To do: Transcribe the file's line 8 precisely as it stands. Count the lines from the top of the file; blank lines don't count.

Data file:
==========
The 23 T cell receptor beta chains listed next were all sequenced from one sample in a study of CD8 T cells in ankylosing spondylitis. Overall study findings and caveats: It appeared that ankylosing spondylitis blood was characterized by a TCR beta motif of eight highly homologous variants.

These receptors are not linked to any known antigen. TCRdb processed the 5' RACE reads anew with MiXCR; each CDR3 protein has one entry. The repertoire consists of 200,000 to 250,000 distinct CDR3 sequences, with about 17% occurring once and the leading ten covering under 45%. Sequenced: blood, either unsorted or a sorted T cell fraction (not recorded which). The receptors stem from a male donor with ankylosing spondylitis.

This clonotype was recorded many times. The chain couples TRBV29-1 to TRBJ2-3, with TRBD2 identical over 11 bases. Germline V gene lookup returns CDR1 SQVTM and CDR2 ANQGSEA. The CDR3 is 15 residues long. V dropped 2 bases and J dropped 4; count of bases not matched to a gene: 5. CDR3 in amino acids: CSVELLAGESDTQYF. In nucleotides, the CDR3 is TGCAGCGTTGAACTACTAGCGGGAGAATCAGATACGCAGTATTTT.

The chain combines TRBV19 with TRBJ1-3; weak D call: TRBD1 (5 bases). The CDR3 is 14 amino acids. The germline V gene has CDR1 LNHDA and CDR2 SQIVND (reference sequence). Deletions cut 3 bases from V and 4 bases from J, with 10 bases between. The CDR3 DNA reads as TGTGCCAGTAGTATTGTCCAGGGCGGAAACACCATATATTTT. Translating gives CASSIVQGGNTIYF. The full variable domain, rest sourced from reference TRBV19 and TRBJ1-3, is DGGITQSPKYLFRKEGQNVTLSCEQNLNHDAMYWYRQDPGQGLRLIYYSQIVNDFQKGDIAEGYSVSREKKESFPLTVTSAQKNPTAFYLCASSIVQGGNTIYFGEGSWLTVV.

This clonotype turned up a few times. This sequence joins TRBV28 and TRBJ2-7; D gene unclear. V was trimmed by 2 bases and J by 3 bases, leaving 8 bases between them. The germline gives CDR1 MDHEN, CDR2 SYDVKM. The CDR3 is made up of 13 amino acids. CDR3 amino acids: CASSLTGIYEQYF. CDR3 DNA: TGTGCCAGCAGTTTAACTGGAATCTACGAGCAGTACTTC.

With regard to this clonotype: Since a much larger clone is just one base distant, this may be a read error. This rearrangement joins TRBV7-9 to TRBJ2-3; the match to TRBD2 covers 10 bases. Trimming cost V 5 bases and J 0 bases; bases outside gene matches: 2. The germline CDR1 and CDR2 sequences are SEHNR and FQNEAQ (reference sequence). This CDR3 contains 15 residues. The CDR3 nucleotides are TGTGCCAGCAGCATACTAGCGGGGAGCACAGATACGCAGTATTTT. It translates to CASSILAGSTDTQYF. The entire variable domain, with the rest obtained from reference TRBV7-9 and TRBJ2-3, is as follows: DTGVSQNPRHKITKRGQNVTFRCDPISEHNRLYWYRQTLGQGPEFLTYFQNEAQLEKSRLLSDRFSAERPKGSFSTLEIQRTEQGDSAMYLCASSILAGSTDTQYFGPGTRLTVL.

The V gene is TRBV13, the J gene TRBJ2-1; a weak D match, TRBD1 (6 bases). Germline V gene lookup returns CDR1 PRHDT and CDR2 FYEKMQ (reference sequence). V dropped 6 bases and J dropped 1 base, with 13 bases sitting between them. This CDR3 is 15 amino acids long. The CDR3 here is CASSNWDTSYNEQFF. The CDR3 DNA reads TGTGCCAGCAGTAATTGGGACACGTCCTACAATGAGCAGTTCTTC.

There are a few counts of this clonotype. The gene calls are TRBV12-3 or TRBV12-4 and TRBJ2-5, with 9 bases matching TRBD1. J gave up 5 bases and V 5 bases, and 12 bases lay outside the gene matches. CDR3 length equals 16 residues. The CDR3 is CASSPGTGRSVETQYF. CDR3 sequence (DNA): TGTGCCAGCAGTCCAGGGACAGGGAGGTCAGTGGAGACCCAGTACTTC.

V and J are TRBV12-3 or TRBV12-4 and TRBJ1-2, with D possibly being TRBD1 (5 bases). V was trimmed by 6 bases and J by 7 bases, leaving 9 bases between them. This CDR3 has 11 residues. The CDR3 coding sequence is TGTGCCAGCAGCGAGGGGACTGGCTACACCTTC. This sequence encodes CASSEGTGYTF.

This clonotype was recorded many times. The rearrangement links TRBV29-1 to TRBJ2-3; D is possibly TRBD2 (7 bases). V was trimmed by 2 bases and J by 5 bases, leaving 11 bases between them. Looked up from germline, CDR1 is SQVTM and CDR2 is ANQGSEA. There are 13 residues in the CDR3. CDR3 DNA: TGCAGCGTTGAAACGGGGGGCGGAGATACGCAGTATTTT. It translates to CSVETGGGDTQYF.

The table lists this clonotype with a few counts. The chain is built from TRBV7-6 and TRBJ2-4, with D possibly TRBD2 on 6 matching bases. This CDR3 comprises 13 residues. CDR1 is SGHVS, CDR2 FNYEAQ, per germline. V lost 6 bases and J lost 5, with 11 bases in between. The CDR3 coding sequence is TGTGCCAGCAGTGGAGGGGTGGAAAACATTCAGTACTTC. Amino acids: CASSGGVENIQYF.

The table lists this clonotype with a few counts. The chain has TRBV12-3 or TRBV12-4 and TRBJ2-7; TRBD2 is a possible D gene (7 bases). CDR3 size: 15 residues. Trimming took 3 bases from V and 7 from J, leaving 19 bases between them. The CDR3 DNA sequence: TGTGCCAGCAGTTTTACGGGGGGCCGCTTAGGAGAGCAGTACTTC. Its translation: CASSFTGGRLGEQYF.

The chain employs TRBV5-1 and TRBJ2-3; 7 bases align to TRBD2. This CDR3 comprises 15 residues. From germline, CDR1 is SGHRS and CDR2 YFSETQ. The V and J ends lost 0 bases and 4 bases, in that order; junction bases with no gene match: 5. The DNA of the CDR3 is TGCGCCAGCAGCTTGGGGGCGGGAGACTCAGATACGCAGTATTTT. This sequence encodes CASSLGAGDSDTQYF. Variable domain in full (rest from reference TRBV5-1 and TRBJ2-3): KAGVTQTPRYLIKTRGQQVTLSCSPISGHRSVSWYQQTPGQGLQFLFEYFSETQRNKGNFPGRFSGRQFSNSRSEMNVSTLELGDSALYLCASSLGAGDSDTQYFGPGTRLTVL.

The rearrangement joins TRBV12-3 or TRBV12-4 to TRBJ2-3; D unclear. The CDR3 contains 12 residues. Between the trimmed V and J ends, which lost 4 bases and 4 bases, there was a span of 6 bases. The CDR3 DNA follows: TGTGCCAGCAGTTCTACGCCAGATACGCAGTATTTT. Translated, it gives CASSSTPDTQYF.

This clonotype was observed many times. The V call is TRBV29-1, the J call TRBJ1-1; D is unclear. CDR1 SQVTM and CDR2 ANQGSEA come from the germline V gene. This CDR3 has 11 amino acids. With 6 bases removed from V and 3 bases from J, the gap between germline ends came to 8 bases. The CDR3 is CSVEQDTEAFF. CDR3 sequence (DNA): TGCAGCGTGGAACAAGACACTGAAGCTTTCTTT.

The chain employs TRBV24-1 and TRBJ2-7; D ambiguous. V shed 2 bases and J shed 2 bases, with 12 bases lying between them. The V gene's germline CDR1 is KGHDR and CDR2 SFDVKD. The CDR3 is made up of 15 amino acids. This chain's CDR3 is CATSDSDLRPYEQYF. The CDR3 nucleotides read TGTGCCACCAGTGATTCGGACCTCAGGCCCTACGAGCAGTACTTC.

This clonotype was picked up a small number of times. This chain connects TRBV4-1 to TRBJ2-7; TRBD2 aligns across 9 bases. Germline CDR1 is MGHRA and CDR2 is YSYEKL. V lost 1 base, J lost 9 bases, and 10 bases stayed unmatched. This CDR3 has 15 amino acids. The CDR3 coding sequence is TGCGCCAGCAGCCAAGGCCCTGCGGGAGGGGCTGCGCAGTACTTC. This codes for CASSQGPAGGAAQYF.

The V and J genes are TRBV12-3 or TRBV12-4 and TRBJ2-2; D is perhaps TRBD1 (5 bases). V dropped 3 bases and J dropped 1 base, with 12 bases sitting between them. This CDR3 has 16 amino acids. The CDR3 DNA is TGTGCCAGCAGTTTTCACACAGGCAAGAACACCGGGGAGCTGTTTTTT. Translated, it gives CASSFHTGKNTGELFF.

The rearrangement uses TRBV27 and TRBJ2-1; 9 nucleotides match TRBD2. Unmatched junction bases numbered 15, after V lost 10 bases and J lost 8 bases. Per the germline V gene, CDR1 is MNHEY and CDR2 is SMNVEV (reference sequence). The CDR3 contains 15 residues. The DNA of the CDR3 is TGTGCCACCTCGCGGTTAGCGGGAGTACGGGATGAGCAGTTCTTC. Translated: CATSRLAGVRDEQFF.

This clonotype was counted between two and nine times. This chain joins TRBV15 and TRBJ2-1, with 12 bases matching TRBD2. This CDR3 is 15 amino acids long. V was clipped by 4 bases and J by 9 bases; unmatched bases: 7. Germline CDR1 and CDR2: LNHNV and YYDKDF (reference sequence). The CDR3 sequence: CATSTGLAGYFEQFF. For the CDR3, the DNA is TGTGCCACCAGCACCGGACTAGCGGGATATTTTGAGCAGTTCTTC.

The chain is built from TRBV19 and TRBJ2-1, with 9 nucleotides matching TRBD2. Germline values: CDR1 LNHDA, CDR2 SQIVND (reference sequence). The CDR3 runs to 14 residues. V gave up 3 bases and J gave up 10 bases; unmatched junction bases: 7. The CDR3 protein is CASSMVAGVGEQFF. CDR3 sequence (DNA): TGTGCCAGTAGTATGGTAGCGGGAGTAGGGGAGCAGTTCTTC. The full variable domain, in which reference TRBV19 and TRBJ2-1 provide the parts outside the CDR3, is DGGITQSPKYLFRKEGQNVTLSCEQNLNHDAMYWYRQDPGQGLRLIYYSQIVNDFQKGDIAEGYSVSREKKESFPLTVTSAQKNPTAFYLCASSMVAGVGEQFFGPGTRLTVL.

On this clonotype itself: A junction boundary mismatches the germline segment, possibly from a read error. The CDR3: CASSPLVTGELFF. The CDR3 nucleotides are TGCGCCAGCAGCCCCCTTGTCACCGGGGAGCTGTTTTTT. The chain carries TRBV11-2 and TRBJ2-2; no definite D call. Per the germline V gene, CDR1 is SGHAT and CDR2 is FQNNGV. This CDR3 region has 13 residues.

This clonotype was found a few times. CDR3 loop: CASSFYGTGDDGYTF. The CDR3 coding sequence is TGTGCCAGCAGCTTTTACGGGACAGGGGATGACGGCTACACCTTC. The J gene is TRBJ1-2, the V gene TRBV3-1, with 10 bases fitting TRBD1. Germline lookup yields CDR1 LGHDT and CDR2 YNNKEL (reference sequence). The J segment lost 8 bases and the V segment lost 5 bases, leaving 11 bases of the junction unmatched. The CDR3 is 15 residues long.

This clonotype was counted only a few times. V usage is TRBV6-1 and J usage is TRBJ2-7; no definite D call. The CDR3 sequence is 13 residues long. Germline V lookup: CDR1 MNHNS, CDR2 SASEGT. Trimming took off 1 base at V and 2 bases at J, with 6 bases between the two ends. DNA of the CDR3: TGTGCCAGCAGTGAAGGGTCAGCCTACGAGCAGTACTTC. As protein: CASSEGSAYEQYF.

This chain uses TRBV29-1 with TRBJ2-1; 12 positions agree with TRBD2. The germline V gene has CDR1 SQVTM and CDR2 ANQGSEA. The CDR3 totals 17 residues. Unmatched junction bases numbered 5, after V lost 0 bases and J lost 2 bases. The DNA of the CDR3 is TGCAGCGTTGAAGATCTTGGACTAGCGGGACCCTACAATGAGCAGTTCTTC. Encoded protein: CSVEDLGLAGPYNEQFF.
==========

There are a few counts of this clonotype. The gene calls are TRBV12-3 or TRBV12-4 and TRBJ2-5, with 9 bases matching TRBD1. J gave up 5 bases and V 5 bases, and 12 bases lay outside the gene matches. CDR3 length equals 16 residues. The CDR3 is CASSPGTGRSVETQYF. CDR3 sequence (DNA): TGTGCCAGCAGTCCAGGGACAGGGAGGTCAGTGGAGACCCAGTACTTC.